There they will join university students from Germany and Poland and will visit several former concentration camps, including Auschwitz, and participate in a series of workshops and conferences about the Holocaust and Jewish life in Europe before and after the Second World War.

The field study is part of the Mark and Gail Appel Program in Holocaust and Anti-racism Education --"Learning from the Past, Teaching for the Future", which brings together university students, primarily from teacher education programs, to explore how best to counter racism and anti-Semitism in the classroom. The 2003 group includes students from many ethnic and religious backgrounds (Catholic, Protestant, Greek Orthodox, Jewish, Muslim).

The program was conceived in 2001 by York professors Michael Brown, past director of York's Centre for Jewish Studies, and Mark Webber, co-director of York's Canadian Centre for German and European Studies. The students traveling to Europe are the second group to go through the highly successful program.

Webber says that visits to sites such as the memorial at Auschwitz and the museum of Romani (Gypsy) culture in Tarnów can be deeply moving and emotional experiences for many of the students. "This program offers future teachers a unique opportunity to connect the past with modern realities that can't be properly conveyed by textbooks alone," he says.

Adds Brown, "Recent world events such as 9/11 and the Iraqi war have perpetuated many racist stereotypes. This program aims to give the next generation of teachers the tools that they will need in multicultural classrooms to dispel these stereotypes based on firsthand reflections and personal experiences from their trip."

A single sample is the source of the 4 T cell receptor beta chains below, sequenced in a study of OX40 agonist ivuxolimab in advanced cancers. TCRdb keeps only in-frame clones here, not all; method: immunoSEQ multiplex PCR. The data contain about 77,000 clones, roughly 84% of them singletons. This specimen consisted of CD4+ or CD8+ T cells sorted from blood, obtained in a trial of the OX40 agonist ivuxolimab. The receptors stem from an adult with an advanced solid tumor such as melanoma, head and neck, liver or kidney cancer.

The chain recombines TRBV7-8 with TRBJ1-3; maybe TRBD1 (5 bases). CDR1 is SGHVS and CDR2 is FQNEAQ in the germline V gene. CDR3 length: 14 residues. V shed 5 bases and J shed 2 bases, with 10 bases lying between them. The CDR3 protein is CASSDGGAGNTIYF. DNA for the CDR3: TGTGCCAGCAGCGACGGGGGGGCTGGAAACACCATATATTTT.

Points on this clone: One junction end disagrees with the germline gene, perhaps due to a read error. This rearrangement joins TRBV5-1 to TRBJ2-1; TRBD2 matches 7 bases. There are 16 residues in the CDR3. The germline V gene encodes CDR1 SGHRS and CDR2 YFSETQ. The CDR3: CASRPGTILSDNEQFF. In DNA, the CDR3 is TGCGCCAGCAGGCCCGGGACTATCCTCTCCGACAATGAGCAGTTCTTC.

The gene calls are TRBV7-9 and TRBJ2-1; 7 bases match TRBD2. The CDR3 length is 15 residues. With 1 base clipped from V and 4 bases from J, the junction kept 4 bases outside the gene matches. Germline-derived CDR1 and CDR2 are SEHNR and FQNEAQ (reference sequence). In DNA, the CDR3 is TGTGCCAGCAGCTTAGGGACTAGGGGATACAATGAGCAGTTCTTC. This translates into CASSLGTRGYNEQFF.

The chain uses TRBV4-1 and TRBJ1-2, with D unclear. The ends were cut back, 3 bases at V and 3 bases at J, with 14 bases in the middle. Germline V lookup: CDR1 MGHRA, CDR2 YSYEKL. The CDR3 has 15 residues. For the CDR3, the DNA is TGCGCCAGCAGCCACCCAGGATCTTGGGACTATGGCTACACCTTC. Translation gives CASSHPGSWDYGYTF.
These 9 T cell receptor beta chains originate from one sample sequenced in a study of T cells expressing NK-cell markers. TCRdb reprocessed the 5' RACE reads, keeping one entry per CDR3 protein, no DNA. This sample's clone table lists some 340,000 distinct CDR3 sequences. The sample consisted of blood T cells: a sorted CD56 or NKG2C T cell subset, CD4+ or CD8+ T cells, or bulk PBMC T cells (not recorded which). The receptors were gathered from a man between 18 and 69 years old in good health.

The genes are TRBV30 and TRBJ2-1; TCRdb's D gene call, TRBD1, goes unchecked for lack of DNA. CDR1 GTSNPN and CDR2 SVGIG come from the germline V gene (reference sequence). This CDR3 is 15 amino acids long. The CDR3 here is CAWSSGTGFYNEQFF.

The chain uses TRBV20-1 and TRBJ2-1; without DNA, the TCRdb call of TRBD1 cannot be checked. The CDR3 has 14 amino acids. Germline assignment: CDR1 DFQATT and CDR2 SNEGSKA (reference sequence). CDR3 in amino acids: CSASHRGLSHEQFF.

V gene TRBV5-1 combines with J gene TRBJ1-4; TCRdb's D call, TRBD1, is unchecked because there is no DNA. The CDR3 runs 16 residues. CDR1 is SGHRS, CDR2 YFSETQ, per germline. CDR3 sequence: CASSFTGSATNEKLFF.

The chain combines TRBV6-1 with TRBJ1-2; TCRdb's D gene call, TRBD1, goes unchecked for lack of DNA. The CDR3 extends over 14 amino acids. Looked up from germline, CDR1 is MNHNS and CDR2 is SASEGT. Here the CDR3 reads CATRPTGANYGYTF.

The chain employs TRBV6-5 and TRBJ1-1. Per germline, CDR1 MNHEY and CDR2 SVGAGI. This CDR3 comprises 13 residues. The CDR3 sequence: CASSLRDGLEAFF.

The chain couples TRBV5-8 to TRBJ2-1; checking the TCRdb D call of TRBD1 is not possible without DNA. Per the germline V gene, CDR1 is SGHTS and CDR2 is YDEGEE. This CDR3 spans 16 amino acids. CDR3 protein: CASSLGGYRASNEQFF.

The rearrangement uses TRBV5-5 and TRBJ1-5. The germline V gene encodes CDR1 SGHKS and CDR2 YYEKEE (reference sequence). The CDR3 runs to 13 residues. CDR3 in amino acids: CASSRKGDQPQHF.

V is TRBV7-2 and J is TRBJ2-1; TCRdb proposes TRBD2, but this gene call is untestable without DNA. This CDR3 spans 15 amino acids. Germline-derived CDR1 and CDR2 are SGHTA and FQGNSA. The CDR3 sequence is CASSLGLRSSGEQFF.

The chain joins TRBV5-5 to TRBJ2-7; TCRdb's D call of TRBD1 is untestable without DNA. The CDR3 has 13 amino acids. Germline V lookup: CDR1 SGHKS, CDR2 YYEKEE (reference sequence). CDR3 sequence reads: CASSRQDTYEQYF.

The York students will depart from Toronto on July 27 and return August 21.

A ten-day follow-up symposium which will re-unite the students - 27 in all - from Canada, Germany and Poland is scheduled for February 2004 at York University. A Web site with program details is located at:

Canadian Jewish News (February 28, 2002)

Polish schools begin teaching Holocaust studies
Staff Reporter

TORONTO - Schools in Poland have begun teaching the Holocaust as an independent subject.
Since the Polish education system was reformed three years ago, the Holocaust has been a compulsory, stand-alone course, said Piotr Trojanski, who co-wrote the new curriculum.
It is outlined in a pamphlet entitled Holocaust. About the History and Extermination of the Jews Within the Framework of Humanities Lessons in Post-Primary Schools.
"Before 1999, the Holocaust was taught as an event in the war," he explained in an interview. "Now it is recognized as a distinct subject."